Our community, consistent with the overall increase in cases across the region, is seeing an increased number of employees confirmed and presumed positive with COVID. It is important we collectively work to keep our our colleagues, clients, and loved ones safe and healthy.

In addition to the new OSHA Rule provisions, Dr. DeBess and OHA have provided supporting guidance as more veterinary practices are being directly impacted by ill or positive employees. Much of it is similar to previous guidance and is in alignment with the OSHA rule finalized last week, but the more it can be shared to support your team through a stressful time, the better.

Veterinary clinics are a part of the health care system.

To ensure the health & safety of veterinary clinic staff and pet owners, the Oregon Health Authority (OHA) recommends taking the following precautions.

1. Staff should take their temperature at home prior to work.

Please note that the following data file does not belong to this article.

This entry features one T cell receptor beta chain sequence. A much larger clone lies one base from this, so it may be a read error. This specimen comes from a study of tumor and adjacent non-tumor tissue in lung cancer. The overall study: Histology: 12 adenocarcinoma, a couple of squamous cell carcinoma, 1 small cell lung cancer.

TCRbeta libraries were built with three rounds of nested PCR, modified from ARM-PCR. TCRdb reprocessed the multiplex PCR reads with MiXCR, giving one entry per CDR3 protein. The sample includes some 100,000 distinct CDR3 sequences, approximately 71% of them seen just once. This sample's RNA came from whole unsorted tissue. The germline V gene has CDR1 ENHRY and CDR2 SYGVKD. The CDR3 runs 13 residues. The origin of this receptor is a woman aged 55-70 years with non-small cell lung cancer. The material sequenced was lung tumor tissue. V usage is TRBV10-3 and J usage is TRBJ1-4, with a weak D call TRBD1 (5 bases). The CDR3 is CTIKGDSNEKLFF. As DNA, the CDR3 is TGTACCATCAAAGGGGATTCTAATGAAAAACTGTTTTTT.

2. Upon arrival, ask staff about any symptoms such as:

·     cough

·     sore throat

·     fever

·     headache

·     loss of smell or taste

·     diarrhea

·     vomiting

If any of the symptoms are present, staff should not be allowed to work.

Any staff member exposed to a confirmed case outside of the veterinary facility setting (households, friends, etc.) should not work and be quarantined for 14 days.

Quarantine is mandatory regardless of a negative test. 

COVID Confirmed and Presumptive Positive Team Members

When veterinary staff have tested positive for SARS-CoV-19 in a veterinary setting, it is necessary to help the local health authority with contact tracing to identify those exposed to COVID-19.